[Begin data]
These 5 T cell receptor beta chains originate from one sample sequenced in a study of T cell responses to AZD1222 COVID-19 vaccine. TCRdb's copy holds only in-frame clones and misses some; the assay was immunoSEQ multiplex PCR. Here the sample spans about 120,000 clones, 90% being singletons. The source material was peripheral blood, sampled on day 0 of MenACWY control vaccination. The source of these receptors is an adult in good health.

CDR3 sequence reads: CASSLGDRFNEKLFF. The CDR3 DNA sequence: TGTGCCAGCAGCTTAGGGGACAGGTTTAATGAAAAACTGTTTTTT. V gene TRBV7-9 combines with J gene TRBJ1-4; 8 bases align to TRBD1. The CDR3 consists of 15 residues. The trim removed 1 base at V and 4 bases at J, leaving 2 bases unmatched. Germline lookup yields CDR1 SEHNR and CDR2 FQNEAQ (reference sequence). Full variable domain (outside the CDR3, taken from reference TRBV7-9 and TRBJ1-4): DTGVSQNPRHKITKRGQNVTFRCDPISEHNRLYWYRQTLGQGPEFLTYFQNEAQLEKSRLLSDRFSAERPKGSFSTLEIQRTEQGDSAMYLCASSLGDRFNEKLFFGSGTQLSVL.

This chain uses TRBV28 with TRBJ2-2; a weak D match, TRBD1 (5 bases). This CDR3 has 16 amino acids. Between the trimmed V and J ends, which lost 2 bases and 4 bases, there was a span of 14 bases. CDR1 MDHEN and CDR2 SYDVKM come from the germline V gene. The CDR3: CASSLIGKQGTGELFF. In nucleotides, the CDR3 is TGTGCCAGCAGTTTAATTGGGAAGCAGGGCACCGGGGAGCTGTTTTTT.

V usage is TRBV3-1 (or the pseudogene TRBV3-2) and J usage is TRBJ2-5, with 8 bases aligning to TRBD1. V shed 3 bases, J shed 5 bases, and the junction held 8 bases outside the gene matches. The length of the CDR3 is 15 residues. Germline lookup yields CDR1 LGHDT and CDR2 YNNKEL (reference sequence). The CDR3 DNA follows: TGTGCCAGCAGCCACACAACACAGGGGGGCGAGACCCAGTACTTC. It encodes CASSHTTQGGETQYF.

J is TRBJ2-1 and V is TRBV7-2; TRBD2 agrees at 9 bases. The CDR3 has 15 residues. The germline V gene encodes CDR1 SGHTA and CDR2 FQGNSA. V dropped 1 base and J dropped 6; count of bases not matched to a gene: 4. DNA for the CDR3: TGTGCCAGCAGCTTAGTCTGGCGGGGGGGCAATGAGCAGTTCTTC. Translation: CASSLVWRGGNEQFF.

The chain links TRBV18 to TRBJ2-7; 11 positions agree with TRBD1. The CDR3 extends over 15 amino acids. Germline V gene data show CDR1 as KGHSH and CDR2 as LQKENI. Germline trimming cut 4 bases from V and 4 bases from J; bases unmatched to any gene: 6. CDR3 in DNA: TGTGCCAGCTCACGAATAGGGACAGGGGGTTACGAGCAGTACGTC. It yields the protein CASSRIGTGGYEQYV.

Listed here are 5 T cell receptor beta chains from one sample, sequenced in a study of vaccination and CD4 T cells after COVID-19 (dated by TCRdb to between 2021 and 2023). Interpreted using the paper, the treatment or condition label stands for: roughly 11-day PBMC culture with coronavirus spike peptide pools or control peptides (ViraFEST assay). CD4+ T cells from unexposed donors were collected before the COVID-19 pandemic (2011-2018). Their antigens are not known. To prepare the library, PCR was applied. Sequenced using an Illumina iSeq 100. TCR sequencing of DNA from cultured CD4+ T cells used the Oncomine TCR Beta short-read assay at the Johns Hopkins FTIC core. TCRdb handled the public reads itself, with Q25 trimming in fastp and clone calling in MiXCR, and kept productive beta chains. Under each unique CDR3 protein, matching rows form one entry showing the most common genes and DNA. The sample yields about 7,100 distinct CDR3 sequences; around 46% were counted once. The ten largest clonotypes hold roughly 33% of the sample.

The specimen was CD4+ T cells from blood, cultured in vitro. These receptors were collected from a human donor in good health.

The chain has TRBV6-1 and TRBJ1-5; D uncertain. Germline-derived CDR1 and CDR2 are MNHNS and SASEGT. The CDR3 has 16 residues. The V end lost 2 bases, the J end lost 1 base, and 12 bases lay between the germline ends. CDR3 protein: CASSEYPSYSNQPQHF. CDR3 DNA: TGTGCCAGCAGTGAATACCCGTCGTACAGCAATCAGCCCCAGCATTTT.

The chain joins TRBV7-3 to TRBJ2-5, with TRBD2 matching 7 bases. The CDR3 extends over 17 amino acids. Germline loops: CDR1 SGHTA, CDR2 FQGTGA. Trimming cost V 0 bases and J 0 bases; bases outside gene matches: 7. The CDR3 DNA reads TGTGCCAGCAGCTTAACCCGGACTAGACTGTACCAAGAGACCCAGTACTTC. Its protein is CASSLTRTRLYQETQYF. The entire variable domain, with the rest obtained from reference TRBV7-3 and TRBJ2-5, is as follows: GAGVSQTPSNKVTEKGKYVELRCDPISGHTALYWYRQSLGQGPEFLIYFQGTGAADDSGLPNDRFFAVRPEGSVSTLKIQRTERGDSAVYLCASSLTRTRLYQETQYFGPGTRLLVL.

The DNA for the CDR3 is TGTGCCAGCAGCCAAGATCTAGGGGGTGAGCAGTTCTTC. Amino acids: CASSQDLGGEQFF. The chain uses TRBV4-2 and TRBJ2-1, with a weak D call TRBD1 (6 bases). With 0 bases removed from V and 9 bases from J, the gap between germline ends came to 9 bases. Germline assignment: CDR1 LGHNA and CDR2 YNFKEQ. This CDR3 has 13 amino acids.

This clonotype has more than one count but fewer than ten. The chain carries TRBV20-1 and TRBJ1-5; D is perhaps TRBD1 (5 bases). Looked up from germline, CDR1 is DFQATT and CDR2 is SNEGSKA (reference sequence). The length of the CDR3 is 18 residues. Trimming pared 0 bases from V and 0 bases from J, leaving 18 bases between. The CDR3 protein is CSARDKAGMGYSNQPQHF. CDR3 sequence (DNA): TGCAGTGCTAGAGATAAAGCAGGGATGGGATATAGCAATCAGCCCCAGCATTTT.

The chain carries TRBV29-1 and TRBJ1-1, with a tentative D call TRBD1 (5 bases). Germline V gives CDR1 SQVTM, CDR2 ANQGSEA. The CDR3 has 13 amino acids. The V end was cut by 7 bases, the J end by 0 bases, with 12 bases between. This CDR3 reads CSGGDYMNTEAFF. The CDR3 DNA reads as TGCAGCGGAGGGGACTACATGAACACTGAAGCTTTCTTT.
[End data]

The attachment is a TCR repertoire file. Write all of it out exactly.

These 5 T cell receptor beta chains originate from one sample sequenced in a study of T cell responses to AZD1222 COVID-19 vaccine. TCRdb's copy holds only in-frame clones and misses some; the assay was immunoSEQ multiplex PCR. Here the sample spans about 120,000 clones, 90% being singletons. The source material was peripheral blood, sampled on day 0 of MenACWY control vaccination. The source of these receptors is an adult in good health.

CDR3 sequence reads: CASSLGDRFNEKLFF. The CDR3 DNA sequence: TGTGCCAGCAGCTTAGGGGACAGGTTTAATGAAAAACTGTTTTTT. V gene TRBV7-9 combines with J gene TRBJ1-4; 8 bases align to TRBD1. The CDR3 consists of 15 residues. The trim removed 1 base at V and 4 bases at J, leaving 2 bases unmatched. Germline lookup yields CDR1 SEHNR and CDR2 FQNEAQ (reference sequence). Full variable domain (outside the CDR3, taken from reference TRBV7-9 and TRBJ1-4): DTGVSQNPRHKITKRGQNVTFRCDPISEHNRLYWYRQTLGQGPEFLTYFQNEAQLEKSRLLSDRFSAERPKGSFSTLEIQRTEQGDSAMYLCASSLGDRFNEKLFFGSGTQLSVL.

This chain uses TRBV28 with TRBJ2-2; a weak D match, TRBD1 (5 bases). This CDR3 has 16 amino acids. Between the trimmed V and J ends, which lost 2 bases and 4 bases, there was a span of 14 bases. CDR1 MDHEN and CDR2 SYDVKM come from the germline V gene. The CDR3: CASSLIGKQGTGELFF. In nucleotides, the CDR3 is TGTGCCAGCAGTTTAATTGGGAAGCAGGGCACCGGGGAGCTGTTTTTT.

V usage is TRBV3-1 (or the pseudogene TRBV3-2) and J usage is TRBJ2-5, with 8 bases aligning to TRBD1. V shed 3 bases, J shed 5 bases, and the junction held 8 bases outside the gene matches. The length of the CDR3 is 15 residues. Germline lookup yields CDR1 LGHDT and CDR2 YNNKEL (reference sequence). The CDR3 DNA follows: TGTGCCAGCAGCCACACAACACAGGGGGGCGAGACCCAGTACTTC. It encodes CASSHTTQGGETQYF.

J is TRBJ2-1 and V is TRBV7-2; TRBD2 agrees at 9 bases. The CDR3 has 15 residues. The germline V gene encodes CDR1 SGHTA and CDR2 FQGNSA. V dropped 1 base and J dropped 6; count of bases not matched to a gene: 4. DNA for the CDR3: TGTGCCAGCAGCTTAGTCTGGCGGGGGGGCAATGAGCAGTTCTTC. Translation: CASSLVWRGGNEQFF.

The chain links TRBV18 to TRBJ2-7; 11 positions agree with TRBD1. The CDR3 extends over 15 amino acids. Germline V gene data show CDR1 as KGHSH and CDR2 as LQKENI. Germline trimming cut 4 bases from V and 4 bases from J; bases unmatched to any gene: 6. CDR3 in DNA: TGTGCCAGCTCACGAATAGGGACAGGGGGTTACGAGCAGTACGTC. It yields the protein CASSRIGTGGYEQYV.

Listed here are 5 T cell receptor beta chains from one sample, sequenced in a study of vaccination and CD4 T cells after COVID-19 (dated by TCRdb to between 2021 and 2023). Interpreted using the paper, the treatment or condition label stands for: roughly 11-day PBMC culture with coronavirus spike peptide pools or control peptides (ViraFEST assay). CD4+ T cells from unexposed donors were collected before the COVID-19 pandemic (2011-2018). Their antigens are not known. To prepare the library, PCR was applied. Sequenced using an Illumina iSeq 100. TCR sequencing of DNA from cultured CD4+ T cells used the Oncomine TCR Beta short-read assay at the Johns Hopkins FTIC core. TCRdb handled the public reads itself, with Q25 trimming in fastp and clone calling in MiXCR, and kept productive beta chains. Under each unique CDR3 protein, matching rows form one entry showing the most common genes and DNA. The sample yields about 7,100 distinct CDR3 sequences; around 46% were counted once. The ten largest clonotypes hold roughly 33% of the sample.

The specimen was CD4+ T cells from blood, cultured in vitro. These receptors were collected from a human donor in good health.

The chain has TRBV6-1 and TRBJ1-5; D uncertain. Germline-derived CDR1 and CDR2 are MNHNS and SASEGT. The CDR3 has 16 residues. The V end lost 2 bases, the J end lost 1 base, and 12 bases lay between the germline ends. CDR3 protein: CASSEYPSYSNQPQHF. CDR3 DNA: TGTGCCAGCAGTGAATACCCGTCGTACAGCAATCAGCCCCAGCATTTT.

The chain joins TRBV7-3 to TRBJ2-5, with TRBD2 matching 7 bases. The CDR3 extends over 17 amino acids. Germline loops: CDR1 SGHTA, CDR2 FQGTGA. Trimming cost V 0 bases and J 0 bases; bases outside gene matches: 7. The CDR3 DNA reads TGTGCCAGCAGCTTAACCCGGACTAGACTGTACCAAGAGACCCAGTACTTC. Its protein is CASSLTRTRLYQETQYF. The entire variable domain, with the rest obtained from reference TRBV7-3 and TRBJ2-5, is as follows: GAGVSQTPSNKVTEKGKYVELRCDPISGHTALYWYRQSLGQGPEFLIYFQGTGAADDSGLPNDRFFAVRPEGSVSTLKIQRTERGDSAVYLCASSLTRTRLYQETQYFGPGTRLLVL.

The DNA for the CDR3 is TGTGCCAGCAGCCAAGATCTAGGGGGTGAGCAGTTCTTC. Amino acids: CASSQDLGGEQFF. The chain uses TRBV4-2 and TRBJ2-1, with a weak D call TRBD1 (6 bases). With 0 bases removed from V and 9 bases from J, the gap between germline ends came to 9 bases. Germline assignment: CDR1 LGHNA and CDR2 YNFKEQ. This CDR3 has 13 amino acids.

This clonotype has more than one count but fewer than ten. The chain carries TRBV20-1 and TRBJ1-5; D is perhaps TRBD1 (5 bases). Looked up from germline, CDR1 is DFQATT and CDR2 is SNEGSKA (reference sequence). The length of the CDR3 is 18 residues. Trimming pared 0 bases from V and 0 bases from J, leaving 18 bases between. The CDR3 protein is CSARDKAGMGYSNQPQHF. CDR3 sequence (DNA): TGCAGTGCTAGAGATAAAGCAGGGATGGGATATAGCAATCAGCCCCAGCATTTT.

The chain carries TRBV29-1 and TRBJ1-1, with a tentative D call TRBD1 (5 bases). Germline V gives CDR1 SQVTM, CDR2 ANQGSEA. The CDR3 has 13 amino acids. The V end was cut by 7 bases, the J end by 0 bases, with 12 bases between. This CDR3 reads CSGGDYMNTEAFF. The CDR3 DNA reads as TGCAGCGGAGGGGACTACATGAACACTGAAGCTTTCTTT.